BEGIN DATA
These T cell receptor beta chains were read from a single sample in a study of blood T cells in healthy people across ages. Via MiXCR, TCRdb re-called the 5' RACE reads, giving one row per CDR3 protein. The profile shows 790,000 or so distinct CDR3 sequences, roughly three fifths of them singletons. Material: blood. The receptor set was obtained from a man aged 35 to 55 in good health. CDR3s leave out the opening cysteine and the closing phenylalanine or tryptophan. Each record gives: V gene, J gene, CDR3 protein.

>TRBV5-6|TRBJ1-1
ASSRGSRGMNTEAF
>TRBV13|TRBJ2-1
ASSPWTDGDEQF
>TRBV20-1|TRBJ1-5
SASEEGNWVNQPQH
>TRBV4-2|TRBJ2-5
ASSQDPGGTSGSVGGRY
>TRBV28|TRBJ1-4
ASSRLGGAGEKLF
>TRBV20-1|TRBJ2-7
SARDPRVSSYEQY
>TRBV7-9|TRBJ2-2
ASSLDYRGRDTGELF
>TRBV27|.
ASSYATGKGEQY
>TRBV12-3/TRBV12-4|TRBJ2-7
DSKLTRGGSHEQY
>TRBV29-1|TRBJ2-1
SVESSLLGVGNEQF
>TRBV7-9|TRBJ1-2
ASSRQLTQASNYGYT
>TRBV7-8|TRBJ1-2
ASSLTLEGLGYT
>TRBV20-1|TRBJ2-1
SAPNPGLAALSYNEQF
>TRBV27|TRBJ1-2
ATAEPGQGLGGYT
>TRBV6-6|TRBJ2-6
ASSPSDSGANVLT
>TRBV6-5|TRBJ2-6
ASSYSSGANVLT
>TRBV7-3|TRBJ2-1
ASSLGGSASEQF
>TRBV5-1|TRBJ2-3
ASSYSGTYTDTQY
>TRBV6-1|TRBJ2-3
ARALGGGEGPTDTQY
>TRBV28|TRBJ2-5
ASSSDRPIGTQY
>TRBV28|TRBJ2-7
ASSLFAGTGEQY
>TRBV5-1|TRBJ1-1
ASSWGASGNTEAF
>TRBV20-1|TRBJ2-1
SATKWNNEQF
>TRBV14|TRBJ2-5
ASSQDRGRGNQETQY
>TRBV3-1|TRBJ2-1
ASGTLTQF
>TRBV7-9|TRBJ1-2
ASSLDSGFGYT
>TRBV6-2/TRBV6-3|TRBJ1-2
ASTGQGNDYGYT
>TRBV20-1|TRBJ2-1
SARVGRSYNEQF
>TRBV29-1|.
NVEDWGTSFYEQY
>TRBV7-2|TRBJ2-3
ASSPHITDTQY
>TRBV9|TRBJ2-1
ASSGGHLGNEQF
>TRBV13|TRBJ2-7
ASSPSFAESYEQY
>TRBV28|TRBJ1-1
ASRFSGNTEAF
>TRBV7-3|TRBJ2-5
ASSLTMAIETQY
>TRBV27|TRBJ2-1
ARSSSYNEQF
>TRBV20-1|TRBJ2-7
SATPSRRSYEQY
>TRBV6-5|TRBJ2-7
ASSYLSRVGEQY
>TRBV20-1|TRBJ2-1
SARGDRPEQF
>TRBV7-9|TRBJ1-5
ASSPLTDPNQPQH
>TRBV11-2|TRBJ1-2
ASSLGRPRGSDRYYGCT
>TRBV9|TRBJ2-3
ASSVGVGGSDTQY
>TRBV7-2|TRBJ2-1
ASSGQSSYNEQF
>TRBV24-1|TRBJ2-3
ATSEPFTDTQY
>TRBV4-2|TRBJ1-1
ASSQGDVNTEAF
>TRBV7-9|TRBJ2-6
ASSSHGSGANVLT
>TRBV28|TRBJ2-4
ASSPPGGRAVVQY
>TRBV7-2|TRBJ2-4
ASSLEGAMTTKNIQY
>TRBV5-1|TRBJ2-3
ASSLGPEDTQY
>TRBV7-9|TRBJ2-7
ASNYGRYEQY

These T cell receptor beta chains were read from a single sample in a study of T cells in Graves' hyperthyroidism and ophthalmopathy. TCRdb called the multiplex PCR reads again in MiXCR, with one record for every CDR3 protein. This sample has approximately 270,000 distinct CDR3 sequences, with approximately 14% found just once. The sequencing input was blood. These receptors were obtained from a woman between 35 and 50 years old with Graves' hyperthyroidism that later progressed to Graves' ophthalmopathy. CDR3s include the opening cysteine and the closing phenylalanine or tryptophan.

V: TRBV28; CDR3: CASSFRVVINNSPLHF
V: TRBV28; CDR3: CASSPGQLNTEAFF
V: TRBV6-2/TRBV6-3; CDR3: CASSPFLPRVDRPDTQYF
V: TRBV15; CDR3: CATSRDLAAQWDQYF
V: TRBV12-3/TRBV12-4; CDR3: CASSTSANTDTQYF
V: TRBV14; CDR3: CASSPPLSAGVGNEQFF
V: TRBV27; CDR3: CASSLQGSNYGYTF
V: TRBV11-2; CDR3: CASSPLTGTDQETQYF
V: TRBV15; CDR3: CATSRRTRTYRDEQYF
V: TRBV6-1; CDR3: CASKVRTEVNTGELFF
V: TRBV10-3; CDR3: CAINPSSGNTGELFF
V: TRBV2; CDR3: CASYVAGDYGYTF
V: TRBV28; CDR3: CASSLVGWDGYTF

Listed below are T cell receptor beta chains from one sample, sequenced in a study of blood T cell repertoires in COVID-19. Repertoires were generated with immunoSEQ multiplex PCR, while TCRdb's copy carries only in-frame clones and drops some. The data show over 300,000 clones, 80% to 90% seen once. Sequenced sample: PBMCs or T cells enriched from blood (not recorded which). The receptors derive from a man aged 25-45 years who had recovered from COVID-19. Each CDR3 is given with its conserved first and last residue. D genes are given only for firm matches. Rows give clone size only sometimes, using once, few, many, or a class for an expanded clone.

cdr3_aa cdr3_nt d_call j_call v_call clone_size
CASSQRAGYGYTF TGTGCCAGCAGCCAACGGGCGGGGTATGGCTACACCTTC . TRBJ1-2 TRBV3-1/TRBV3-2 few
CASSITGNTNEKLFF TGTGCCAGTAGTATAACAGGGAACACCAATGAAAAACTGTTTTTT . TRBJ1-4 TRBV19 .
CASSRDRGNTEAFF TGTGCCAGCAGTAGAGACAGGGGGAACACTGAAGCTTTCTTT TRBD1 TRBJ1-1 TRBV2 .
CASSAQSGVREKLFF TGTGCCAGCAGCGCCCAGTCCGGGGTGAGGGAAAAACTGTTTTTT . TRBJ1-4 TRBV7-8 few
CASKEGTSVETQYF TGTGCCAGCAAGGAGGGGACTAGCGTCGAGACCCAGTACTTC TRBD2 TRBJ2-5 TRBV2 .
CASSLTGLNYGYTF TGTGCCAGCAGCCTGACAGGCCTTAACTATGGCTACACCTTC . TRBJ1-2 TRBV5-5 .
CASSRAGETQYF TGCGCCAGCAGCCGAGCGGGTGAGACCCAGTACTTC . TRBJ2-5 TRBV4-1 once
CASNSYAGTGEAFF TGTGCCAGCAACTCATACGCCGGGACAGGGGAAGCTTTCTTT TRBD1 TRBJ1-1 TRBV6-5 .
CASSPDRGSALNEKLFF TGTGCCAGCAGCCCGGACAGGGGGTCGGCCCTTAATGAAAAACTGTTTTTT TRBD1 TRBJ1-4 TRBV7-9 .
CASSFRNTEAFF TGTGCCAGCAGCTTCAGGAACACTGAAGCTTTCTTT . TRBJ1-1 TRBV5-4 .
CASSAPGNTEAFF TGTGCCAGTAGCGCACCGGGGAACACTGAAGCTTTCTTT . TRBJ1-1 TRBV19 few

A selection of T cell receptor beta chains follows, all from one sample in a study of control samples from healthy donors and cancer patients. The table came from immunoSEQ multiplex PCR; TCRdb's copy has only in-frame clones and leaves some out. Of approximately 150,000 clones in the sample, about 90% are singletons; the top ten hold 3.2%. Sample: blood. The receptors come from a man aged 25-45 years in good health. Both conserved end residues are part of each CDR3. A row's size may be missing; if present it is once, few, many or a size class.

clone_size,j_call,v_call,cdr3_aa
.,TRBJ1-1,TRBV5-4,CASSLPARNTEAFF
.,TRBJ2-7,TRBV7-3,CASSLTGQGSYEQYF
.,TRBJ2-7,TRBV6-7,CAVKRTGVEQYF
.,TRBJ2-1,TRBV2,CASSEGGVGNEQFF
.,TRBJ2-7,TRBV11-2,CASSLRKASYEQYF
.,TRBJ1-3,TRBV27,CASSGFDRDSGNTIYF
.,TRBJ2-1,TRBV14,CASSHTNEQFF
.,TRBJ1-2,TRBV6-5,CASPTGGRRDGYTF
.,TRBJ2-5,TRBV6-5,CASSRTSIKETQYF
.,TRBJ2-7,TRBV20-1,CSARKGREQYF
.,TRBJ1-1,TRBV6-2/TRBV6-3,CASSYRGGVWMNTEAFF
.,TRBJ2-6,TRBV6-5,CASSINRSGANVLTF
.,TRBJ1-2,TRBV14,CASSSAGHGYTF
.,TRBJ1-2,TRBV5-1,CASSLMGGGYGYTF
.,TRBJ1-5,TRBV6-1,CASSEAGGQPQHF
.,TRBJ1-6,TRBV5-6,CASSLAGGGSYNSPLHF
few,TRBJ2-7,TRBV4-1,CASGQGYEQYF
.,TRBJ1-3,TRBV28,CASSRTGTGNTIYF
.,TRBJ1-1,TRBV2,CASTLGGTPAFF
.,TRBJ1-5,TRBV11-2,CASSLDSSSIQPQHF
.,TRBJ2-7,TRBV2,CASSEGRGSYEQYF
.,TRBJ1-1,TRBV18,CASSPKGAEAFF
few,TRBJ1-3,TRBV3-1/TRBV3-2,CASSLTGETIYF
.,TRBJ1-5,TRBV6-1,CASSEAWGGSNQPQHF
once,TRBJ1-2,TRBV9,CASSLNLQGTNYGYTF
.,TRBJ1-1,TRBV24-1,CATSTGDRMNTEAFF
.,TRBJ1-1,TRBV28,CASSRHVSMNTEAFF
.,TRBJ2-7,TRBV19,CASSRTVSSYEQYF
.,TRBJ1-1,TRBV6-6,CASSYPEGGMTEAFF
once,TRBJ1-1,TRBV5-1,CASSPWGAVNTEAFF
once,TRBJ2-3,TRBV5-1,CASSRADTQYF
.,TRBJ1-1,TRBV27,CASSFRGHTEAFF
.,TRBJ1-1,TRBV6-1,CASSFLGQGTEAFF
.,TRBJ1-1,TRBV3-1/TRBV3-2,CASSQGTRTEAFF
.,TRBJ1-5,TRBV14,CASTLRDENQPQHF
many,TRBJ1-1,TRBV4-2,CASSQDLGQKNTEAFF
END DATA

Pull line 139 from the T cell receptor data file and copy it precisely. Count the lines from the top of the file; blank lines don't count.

.,TRBJ1-1,TRBV6-2/TRBV6-3,CASSYRGGVWMNTEAFF